Shayda is a movie that makes you forget about performances, screenplays, direction, and cinematography. Obviously, it incorporates all those elements, yet it plays as though you’ve opened a magic portal and are peeking into somebody else’s life. Only when the end credits start to roll do you fully recognize what an incredible piece of filmmaking it is. Writer/director Noora Niasari is telling her own mother’s tale in this semi-autobiographical work. Her low-key, intimate approach infuses it with soul.

Shayda (Zar Amir Ebrahimi) is an Iranian immigrant living in Australia. Having escaped the husband who sexually assaulted her, she now resides in a women’s shelter, along with her 6-year-old daughter Mona (Selina Zahednia). They have hot-and-cold interactions with the shelter’s other residents. When the courts grant Mona’s father Hossein (Osamah Sami) visitation, he has an opening to re-enter their lives, and it’s clear that he expects Shayda to resume being his dutiful wife, as custom requires. Going back to him, however, is unthinkable.

That’s the set-up. From there, the story deals with the many pressures its heroine faces, from trying to put on a positive face for Mona, to her traditional mother imploring her to return to the marriage, to constantly worrying that Hossein will whisk Mona away to Iran. The movie’s opening scene finds Shayda and a social worker taking the girl to the airport so they can point out security. They tell her to run to one of the officers if her father ever brings her there. Shayda is filled with those sorts of details, painting a picture of how hard divorce is, but more specifically of how hard divorce becomes when you originate from a culture where women are supposed to be obedient to men, even when the men are abusive.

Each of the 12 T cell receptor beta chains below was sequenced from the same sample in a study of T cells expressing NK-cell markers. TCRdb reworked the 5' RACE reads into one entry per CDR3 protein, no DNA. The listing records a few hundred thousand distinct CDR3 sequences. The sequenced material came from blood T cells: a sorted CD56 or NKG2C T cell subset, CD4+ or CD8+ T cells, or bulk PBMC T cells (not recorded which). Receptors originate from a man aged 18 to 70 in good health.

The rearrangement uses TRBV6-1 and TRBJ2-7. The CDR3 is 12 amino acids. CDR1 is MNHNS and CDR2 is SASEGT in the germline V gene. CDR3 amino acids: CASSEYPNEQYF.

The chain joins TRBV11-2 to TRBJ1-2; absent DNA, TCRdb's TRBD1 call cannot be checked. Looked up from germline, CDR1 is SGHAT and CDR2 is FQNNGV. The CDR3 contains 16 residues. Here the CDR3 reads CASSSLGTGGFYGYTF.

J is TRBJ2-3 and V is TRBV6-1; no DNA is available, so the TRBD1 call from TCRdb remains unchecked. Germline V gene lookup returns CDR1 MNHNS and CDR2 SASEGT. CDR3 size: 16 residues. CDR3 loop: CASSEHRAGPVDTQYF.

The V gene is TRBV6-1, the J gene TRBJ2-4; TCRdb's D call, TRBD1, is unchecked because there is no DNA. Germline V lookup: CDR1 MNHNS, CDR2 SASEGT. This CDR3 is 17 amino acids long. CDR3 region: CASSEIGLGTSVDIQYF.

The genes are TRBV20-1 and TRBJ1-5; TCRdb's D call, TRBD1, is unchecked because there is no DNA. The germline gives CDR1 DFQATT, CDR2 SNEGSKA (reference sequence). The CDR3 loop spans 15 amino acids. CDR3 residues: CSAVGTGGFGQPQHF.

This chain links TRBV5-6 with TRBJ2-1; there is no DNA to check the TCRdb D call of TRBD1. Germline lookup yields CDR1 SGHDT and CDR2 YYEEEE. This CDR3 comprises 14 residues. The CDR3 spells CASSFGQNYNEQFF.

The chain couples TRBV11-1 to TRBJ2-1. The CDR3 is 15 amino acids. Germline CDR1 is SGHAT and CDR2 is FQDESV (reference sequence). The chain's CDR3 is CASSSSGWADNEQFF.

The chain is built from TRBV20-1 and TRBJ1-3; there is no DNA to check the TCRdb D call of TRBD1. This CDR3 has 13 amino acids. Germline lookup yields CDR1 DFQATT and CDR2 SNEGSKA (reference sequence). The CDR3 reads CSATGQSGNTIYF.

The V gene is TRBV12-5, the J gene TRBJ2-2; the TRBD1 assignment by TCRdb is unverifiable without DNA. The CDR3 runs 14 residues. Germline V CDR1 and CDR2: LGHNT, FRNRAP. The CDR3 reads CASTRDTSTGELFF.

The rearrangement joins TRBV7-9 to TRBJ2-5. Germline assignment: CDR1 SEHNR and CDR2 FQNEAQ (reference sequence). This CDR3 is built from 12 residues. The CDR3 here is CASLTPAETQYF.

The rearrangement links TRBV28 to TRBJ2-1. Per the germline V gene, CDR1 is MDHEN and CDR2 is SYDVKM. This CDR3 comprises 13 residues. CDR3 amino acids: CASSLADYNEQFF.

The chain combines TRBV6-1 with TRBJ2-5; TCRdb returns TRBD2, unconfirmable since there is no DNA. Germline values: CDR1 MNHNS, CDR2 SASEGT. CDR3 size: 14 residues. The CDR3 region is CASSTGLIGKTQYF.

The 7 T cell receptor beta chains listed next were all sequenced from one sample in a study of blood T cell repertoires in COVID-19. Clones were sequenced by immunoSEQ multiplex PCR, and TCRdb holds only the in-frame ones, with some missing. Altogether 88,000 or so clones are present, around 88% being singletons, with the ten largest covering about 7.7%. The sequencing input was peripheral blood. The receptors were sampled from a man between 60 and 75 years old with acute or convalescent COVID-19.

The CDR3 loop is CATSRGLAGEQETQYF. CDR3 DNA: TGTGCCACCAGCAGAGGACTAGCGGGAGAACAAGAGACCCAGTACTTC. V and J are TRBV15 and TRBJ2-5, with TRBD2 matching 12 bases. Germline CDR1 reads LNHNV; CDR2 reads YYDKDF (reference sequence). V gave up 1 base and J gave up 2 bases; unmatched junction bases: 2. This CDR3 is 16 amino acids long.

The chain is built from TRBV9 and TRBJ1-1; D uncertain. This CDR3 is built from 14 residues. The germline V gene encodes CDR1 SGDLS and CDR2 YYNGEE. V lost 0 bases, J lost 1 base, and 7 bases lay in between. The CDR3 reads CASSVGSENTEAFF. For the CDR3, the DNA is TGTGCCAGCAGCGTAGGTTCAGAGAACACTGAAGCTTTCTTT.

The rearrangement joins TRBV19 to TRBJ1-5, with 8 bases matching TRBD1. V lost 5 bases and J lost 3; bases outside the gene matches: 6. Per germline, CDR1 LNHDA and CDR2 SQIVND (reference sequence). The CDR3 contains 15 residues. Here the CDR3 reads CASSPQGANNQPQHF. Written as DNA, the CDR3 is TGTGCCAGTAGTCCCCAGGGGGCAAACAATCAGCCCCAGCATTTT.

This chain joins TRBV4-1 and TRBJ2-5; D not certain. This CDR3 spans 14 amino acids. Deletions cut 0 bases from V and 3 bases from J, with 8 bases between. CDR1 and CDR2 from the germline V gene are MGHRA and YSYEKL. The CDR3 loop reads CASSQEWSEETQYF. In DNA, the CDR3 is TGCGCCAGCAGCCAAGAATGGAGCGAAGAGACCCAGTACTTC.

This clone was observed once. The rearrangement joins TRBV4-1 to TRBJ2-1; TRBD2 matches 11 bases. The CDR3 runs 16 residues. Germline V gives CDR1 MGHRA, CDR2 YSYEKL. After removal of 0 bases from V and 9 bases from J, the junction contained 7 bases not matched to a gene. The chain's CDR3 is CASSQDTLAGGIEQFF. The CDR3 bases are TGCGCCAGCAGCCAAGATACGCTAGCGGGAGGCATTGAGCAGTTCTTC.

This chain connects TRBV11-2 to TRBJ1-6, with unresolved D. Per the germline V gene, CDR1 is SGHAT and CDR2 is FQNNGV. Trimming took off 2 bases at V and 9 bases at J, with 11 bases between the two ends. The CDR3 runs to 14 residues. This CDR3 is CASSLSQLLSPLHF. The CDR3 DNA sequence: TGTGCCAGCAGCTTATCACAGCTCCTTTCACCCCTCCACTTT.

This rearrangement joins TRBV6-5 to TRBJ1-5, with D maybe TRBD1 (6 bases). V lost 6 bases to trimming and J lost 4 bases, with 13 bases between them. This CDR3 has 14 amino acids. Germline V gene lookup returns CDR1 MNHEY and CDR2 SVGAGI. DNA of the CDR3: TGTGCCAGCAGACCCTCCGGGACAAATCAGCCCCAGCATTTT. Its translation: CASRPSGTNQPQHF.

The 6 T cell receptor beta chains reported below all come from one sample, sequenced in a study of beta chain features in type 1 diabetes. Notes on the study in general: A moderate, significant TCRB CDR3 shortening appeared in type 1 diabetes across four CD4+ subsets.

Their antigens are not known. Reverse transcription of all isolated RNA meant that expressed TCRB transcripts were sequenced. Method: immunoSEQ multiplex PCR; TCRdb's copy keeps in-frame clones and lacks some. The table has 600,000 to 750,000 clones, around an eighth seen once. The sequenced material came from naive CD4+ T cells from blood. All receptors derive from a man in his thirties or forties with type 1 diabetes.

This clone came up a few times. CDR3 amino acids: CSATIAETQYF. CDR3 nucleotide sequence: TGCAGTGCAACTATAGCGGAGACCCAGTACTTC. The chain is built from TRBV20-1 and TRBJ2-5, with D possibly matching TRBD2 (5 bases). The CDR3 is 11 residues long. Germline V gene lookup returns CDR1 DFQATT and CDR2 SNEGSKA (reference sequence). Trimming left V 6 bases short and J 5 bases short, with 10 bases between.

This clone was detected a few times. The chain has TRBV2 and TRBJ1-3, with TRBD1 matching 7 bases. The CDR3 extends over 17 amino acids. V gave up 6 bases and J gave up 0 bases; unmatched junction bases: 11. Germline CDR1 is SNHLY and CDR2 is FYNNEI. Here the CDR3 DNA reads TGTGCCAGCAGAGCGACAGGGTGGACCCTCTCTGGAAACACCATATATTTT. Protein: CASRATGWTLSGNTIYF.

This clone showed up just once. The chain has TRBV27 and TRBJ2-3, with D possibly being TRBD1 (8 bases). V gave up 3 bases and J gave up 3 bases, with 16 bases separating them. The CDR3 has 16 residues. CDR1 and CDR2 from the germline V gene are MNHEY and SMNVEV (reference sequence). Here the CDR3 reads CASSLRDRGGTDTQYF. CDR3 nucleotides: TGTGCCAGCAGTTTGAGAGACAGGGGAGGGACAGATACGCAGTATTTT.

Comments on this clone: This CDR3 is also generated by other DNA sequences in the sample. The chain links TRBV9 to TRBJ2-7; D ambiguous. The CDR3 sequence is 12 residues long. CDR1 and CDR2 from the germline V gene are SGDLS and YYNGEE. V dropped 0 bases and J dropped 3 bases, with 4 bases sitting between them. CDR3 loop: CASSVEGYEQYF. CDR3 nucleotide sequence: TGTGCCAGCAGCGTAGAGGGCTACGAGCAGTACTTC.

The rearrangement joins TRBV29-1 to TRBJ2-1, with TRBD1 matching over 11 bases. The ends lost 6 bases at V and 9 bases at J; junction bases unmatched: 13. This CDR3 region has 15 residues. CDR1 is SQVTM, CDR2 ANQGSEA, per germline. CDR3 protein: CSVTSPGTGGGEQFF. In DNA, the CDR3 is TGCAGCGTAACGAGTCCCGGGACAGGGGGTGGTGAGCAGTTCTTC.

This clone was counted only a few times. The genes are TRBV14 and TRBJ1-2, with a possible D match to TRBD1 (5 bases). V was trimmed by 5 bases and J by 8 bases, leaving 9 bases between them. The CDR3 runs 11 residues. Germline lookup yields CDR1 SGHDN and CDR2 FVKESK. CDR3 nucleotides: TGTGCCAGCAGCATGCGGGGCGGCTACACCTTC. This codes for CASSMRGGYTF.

Niasari takes a quiet, observational approach to telling the story. She finds heartbreak in little nuances, like Hossein repeatedly breaking his promise to take Mona to see The Lion King. Her camera is unobtrusive, never calling attention to its presence with slick shots or unnecessary movement. The square aspect ratio forces us to focus on the faces of the characters, so as not to become distracted by locations or backgrounds. Even a subplot that seems boilerplate on the surface – Shayda attracting the attention of a potential new suitor – manages to avoid cliché by zeroing in on her lack of readiness to even consider dating again. Niasari wants us to pay attention as her central character works to achieve stability, for her own sake as much as for her daughter’s.

Zar Amir Ebrahimi is truly incredible in the title role. Again, we don’t see “performance,” we see authenticity. Through looks, body language, and subtle expressions of discomfort, the actress brings to life the notion that Shayda has the weight of the world on her shoulders. Her scenes with young Selina Zahednia especially ring true. A lot of extremely young child actors are too cutesy. Not here. Zahednia is charming in a real-world kind of way, while still getting it across that Mona struggles to make sense of the adult problems she’s stuck in the middle of. The mother/daughter bond is at the heart of the plot, allowing for a theme about what we want to model for our children.

Like Kramer vs. Kramer and Marriage Story, Shayda delves into the everyday pains of a union that’s ending. The cultural component affords the film a unique angle. Being true to herself means risking her standing in the society she’s known her whole life. The bravery she shows will leave you deeply moved.

out of four

Shayda is rated PG-13 for thematic material involving domestic abuse, some violence, and language. The running time is 1 hour and 57 minutes.

© 2024 Mike McGranaghan